The week in higher education – 13 February 2020

The good, the bad and the offbeat: the academy through the lens of the world’s media

February 13, 2020
Cartoon 13 February 2020

The University of Cambridge’s students’ union has warned that having military personnel at its freshers’ fair could be detrimental to students’ mental health. The union has banned any societies from bringing weapons to the event because students could find the presence of firearms “triggering”. It added that any display of weapons would imply an “implicit approval of their use, despite the links between military and firearms and violence on an international scale”, which could be “alarming and off-putting for some students”. Unsurprisingly, the commentators quoted by The Daily Telegraph’s article did not agree. Colonel Richard Kemp, the former commander of British forces in Afghanistan, branded the move “pathetic, to say the very least”, while James Palmer, the mayor of Cambridge and Peterborough, said it was “ridiculous”. Mr Palmer said it showed how “far removed” the students were from “normal working people”.

The former chief executive of an investment firm has been given the longest prison sentence yet in the US college admissions scandal. Douglas Hodge, the former head of the investment management firm Pimco, was sentenced to nine months in prison after pleading guilty to paying bribes to get his children into university. He paid $850,000 (£659,000) to get his children into the University of Southern California and Georgetown University by pretending they were athletes. Another 14 defendants received prison terms ranging from one day to six months, but Hodge, as a serial offender, was dealt with more harshly. Prosecutors said he paid bribes to get four of his seven children into top universities and also unsuccessfully attempted to get another of his offspring into Loyola Marymount University. Judge Nathaniel Gorton told Hodge that he had to “pay a significant and conspicuous price for unconscionable, egregious criminal conduct in order to deter you and others who can afford it from the blatant misuse of your good fortunes”.

In the UK, universities are facing a slightly less dramatic but nevertheless unfortunate admissions issue as oversubscription has forced institutions to offer incentives to students to defer taking up their places. Universities are proposing to fund gap years or to provide money towards accommodation when students do arrive if they postpone their study by a year, The Times reported. Competition within the system has meant that universities offer more places than they have to ensure that all slots are filled. Last year, the University of Nottingham offered 260 medical course applicants £2,000 to defer their studies for a year, while 59 graduate-entry nursing applicants were offered £1,000, the newspaper said. The University of Exeter tempted 40 applicants to its master of science course in applied psychology to delay entry with the guarantee of first choice of accommodation as well as £1,000 towards the cost, and the University of Manchester offered incentives worth £1,000 to 190 management course applicants in 2018 to sit out a year.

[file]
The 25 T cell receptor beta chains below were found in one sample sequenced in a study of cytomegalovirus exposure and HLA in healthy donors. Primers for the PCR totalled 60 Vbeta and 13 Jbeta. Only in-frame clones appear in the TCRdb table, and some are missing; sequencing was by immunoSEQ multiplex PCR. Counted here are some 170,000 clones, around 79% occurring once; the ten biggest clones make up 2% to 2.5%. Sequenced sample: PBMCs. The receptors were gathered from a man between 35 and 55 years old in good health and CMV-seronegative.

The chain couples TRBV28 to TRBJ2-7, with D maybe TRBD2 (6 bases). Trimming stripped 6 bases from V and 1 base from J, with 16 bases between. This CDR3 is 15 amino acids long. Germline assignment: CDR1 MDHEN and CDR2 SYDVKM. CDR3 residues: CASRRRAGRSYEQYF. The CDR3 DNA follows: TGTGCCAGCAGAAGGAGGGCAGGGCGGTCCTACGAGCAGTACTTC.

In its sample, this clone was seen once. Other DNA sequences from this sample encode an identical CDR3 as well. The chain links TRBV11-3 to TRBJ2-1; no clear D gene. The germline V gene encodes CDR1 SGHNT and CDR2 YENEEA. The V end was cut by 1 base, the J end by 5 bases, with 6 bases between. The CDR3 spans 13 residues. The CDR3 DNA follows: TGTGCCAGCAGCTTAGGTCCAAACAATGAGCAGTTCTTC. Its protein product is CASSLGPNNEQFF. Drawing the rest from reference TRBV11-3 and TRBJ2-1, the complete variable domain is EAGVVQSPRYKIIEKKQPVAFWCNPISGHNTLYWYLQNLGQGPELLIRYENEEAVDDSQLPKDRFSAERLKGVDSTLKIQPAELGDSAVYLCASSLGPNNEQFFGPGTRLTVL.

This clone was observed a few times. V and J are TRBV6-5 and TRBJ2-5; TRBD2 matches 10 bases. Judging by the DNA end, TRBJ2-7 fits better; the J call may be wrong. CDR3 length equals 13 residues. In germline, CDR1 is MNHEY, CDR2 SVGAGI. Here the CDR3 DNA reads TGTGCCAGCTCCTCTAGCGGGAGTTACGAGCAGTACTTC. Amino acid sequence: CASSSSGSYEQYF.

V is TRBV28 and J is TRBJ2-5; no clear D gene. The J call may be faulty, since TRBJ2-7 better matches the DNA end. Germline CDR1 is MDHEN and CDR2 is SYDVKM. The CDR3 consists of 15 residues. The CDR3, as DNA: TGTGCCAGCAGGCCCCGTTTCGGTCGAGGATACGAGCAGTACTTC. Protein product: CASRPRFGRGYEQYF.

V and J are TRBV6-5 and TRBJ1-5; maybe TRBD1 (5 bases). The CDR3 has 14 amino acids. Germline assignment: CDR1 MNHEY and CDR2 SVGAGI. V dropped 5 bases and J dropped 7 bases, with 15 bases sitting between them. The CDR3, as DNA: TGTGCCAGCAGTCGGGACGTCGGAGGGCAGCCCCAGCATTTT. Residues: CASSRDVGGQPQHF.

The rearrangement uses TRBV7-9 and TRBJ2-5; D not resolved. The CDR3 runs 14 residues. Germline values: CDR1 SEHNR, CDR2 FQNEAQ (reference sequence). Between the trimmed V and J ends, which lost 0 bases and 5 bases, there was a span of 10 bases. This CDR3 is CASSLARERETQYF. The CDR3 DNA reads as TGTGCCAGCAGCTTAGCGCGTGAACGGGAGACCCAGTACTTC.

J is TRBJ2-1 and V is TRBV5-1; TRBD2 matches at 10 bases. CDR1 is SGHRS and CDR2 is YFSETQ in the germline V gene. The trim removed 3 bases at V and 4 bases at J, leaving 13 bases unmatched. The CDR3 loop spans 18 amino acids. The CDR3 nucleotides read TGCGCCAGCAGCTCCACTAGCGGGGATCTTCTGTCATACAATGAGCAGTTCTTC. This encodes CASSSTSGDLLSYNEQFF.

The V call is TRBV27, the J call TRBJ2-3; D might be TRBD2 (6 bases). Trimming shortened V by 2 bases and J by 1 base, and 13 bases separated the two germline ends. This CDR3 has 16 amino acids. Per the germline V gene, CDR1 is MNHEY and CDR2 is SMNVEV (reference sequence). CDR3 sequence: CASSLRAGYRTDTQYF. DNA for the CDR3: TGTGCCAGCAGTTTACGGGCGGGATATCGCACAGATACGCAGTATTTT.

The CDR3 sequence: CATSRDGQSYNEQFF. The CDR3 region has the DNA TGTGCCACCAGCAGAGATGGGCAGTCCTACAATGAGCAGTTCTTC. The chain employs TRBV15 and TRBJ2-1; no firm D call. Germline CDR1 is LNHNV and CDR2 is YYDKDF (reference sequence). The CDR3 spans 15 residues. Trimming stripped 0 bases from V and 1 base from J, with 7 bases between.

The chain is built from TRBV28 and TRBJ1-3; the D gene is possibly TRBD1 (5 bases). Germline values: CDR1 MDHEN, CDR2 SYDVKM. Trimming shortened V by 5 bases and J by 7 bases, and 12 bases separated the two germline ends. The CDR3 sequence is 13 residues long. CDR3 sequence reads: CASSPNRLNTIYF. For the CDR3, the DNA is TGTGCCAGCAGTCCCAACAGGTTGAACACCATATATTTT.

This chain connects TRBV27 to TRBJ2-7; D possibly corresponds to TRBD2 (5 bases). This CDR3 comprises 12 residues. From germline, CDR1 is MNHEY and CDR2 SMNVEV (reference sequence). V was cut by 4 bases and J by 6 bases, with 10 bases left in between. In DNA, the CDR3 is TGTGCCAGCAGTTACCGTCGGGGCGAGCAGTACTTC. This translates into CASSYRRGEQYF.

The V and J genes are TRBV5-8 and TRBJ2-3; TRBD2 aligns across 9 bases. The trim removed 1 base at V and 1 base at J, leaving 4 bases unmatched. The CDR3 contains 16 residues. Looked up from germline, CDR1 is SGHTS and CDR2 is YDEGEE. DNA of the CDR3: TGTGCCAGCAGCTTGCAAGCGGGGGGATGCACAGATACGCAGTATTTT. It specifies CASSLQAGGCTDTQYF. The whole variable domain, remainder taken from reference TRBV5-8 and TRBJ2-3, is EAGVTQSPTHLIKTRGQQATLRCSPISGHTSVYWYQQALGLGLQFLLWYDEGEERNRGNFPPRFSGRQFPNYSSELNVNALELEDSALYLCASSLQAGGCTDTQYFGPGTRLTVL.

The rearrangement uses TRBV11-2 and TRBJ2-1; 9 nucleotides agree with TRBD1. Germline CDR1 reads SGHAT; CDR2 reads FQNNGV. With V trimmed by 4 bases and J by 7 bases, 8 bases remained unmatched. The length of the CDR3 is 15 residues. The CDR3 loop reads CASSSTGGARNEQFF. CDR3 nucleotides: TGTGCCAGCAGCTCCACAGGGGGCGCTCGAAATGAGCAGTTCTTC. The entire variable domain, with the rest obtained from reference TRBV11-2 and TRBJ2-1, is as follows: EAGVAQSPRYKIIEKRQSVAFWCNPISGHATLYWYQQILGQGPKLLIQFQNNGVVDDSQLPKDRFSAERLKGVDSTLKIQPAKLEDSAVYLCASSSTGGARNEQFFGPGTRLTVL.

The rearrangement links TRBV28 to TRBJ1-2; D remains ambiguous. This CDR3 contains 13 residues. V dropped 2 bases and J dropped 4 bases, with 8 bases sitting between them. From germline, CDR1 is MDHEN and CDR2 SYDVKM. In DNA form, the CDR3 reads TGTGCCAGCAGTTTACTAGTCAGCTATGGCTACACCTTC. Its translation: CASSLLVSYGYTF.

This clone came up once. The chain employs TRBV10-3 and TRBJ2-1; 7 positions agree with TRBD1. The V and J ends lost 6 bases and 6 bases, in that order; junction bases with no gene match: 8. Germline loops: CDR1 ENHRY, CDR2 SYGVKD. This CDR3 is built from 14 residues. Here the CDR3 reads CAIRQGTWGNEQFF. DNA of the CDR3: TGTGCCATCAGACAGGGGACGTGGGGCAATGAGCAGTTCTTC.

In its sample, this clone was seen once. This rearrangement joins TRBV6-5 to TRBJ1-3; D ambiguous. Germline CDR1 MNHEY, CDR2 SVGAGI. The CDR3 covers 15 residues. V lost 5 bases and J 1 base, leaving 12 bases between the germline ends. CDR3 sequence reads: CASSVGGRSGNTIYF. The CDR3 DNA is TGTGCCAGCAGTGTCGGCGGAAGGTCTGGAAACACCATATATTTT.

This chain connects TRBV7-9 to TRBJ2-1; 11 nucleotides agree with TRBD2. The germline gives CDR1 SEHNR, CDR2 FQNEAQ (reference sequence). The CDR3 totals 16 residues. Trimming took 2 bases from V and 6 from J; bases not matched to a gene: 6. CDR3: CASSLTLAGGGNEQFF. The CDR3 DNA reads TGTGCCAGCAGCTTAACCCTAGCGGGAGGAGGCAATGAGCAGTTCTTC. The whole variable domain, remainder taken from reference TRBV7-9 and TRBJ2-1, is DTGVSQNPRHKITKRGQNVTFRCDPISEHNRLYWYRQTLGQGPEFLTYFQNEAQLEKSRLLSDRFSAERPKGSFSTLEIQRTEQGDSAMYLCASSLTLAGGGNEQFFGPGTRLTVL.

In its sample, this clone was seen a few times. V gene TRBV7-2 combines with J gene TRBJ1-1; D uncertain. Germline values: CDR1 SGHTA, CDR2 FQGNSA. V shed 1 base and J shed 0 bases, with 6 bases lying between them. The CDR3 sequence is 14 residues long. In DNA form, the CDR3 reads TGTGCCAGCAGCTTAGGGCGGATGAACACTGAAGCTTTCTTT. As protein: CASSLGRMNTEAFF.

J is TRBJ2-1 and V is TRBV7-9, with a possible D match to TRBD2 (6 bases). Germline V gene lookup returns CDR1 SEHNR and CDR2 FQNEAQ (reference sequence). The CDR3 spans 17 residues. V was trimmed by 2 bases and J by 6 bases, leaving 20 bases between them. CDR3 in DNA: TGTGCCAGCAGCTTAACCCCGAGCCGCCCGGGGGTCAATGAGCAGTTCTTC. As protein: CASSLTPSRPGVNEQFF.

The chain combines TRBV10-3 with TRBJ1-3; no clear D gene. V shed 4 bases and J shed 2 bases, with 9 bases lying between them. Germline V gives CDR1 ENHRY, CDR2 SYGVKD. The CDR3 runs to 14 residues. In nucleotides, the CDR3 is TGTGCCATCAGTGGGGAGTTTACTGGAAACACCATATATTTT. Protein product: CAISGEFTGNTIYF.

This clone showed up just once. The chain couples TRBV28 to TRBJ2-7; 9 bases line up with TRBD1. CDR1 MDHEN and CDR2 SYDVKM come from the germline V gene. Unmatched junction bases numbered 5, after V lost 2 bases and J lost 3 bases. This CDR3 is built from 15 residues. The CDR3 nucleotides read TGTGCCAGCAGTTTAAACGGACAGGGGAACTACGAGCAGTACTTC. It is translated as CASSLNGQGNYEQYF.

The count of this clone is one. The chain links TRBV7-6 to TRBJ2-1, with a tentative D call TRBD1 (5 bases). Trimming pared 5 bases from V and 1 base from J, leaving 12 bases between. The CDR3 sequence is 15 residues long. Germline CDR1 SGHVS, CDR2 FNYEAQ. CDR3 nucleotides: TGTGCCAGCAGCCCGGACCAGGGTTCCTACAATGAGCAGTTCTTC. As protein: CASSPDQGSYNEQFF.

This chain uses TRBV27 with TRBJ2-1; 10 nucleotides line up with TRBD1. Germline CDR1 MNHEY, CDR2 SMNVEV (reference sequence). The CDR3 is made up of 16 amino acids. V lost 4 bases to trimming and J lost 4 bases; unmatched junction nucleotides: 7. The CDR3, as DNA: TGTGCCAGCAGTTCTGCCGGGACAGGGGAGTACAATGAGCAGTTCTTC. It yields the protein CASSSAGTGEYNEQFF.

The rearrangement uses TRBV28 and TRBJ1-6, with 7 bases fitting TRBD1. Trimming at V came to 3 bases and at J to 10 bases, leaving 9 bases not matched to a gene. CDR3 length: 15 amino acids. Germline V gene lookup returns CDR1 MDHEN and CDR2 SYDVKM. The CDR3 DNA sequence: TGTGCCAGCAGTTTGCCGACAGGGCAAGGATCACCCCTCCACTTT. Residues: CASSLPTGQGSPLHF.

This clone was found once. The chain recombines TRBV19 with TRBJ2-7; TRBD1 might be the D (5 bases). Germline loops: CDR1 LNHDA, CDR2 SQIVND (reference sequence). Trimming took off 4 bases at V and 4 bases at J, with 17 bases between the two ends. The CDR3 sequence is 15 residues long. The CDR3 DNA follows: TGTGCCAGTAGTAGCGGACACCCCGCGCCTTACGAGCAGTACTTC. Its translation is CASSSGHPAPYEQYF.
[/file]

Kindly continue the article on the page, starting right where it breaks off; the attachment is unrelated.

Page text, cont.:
With the Bullingdon Club on the edge of extinction, a second exclusive University of Oxford dining club appears to be going the same way. According to The Times, the Pythic Club has been banned from holding activities at Christ Church, Oxford, where it was founded 175 years ago. The move follows an Oxford Student exposé that revealed that the historian Brian Young, who was previously responsible for the college’s academic matters, had been running the secretive “P Club”, and also that Christ Church’s development office had helped to publicise P Club alumni dinners. With its cover blown, the club was forced to register with the college, but was thrown out after students said it did not meet equality and diversity targets.

Banning burgers from campus is the latest student trend, with Goldsmiths, University of London scheduled to go beef-free in August. But University of Edinburgh activists campaigning to prohibit beef from the institution did not have things entirely their own way after a group of agricultural students turned up at the debate to discuss the ban, the Daily Mail reported. Eventually, the students from SRUC (Scotland’s Rural College) – who argued that the meat used by Edinburgh was high-welfare Scottish beef – were ejected because they did not attend the university, and the motion was narrowly passed. But the measure was later rejected in a campus-wide vote. One Edinburgh veterinary student was appalled that the farming students had been denied a voice, which was “ridiculous” because the motion “directly affected them”.

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